I Learned it by Watching You: TV Made Me Gay
Bill O'Reilly claims that the Fox TV show "Glee" will turn kids gay, despite working for the same network.
On The O'Reilly Factor last week, Bill O'Reilly suggested that kids who watch the widely successful Fox series "Glee" will get more than just a few annoying songs in their heads.
According to O'Reilly and show guest Gretchen Carlson, "Glee" (and other gleefully gay TV comedies) are an advertising vehicle for the gay lifestyle, and children who watch the Tuesday night comedy will consequently turn gay because other kids tried it on TV. Meanwhile, in Malaysia, a new government mandate has outlawed any TV program that contains gay or lesbian characters, including programs from the West—like "Glee." Are people really afraid that gay characters on TV will turn kids gay?
O'Reilly admitted that he, as a child who watched the cigarette-dangling-in-the-lips James Dean on TV, wanted a big one between his lips (a cigarette), and eventually started smoking. If James Dean could make Bill O'Reilly want to light up, could Kurt Hummel convince boys to sing incredibly sappy love songs to other boys, and in a falsetto voice, no less?
O'Reilly failed to mention the hundreds of tobacco company advertisements that would have bombarded him in his youth, or the fact that cigarette companies were targeting boys like him at every angle. And what about the sponsors of "Glee?" What are we really selling to the “kids” who watch "Glee?" The concerned people over at the family watch-dog organization “Parents Television Council” perused every episode of "Glee" and wrote down each advertisement that aired from mid-February, 2012 through April, 2012. Final count: over 50 companies. Also worth noting—one of the sponsors of "Glee" is the Trevor Project, a hotline for gay teens contemplating suicide, but the PSA only aired during a few key episodes.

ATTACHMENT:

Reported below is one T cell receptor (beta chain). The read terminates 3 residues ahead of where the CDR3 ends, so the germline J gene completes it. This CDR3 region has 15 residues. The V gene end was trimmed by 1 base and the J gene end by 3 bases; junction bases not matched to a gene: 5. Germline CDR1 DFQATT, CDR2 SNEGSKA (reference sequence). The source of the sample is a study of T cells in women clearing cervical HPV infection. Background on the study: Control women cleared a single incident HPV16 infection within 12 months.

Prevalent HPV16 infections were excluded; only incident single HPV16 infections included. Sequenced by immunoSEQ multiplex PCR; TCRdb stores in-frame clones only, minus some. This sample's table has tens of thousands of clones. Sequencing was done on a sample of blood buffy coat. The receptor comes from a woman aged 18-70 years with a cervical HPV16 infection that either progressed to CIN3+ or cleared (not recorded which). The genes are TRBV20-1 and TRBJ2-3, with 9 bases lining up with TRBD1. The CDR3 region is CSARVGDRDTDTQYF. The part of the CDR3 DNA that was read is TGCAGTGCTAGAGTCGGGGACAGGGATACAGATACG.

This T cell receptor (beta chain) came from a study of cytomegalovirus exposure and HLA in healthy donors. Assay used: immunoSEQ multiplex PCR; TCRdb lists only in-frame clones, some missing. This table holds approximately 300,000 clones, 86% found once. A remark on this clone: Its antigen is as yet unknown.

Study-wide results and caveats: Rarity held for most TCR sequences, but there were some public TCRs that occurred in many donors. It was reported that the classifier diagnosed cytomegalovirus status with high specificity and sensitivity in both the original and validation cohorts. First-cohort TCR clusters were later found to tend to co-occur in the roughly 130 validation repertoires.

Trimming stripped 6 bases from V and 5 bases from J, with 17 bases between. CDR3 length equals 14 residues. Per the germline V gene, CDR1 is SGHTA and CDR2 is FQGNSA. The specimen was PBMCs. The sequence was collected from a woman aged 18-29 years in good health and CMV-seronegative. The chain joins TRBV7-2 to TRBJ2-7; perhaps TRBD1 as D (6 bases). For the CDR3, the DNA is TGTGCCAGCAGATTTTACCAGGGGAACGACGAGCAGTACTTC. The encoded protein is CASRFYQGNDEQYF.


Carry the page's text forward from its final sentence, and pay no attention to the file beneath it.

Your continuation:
Here is a short list of what is sold to the kids who watch "Glee": Mountain Dew, Hellman's Mayonnaise, Dunkin' Donuts, Jolly Ranchers, McDonald’s, Wendy's, Burger King and KFC. The fatty food ads were followed with “let's make you look good” spots from companies like Victoria's Secret, Tresemme, Neutrogena and Rimmel London. Finally, the lineup added a few dozen automobile companies, PG-13 blockbusters, cell phone providers, corporate banks, iPhones, and, of course, plenty of prescription medications—like the fat-busting med Lovaza.
"Glee" may not turn you gay, but it will turn you into a consumer. Where's the outrage over that?
Even more interestingly, Bill O'Reilly works for the Fox News Network, the same network that owns Fox TV, which broadcasts "Glee." But Fox News is known for its symbiotic relationship with its grittier little brother, Fox. Irreverent and Fox-deprecating shows like The Simpson's and Family Guy come to mind, but it goes much deeper. Dozens of shows in the Fox lineup contain a gay character or gay themes, but "Glee" gets all the attention because it is “targeted” to children. When people think "Glee," they think high school and tweeny kids. But in reality, the average age of a "Glee" viewer, according to an "Entertainment Weekly" study, is 12 to 34 years old. For whatever reason, teens love "Glee" just as much as twenty- (and thirty-) something adults. And when O'Reilly angers LGBT viewers (who read the blogs the next day--let's face it, they're not watching Fox News), they share the outrage online the next day, only to tune in to "Glee" in protest, thereby continuing the symbiotic and cross-promotional Fox cycle.
Is "Glee," like its older sister "Smash" (on NBC), covertly introducing the world to the LGBT lifestyle by pairing it with camera-twirling singing and dancing montages? Or is a show that centers around gifted high school performers bound to include some (albeit forced and PSA-style) gay drama?
I guess I'll have to ask the millions of straight characters I grew up with on TV.
Leah Waldron is the senior writer at GayNow, a globally-recognized lesbian, gay, bisexual and transgender news site. As a freelance writer, Waldron has published thousands of travel, business, home and news articles for websites such as USA Today, The Houston Chronicle, The Sun-Sentinel, My College Road Trip, eHow, Local Entertainment Guide, Trails Travel and more.
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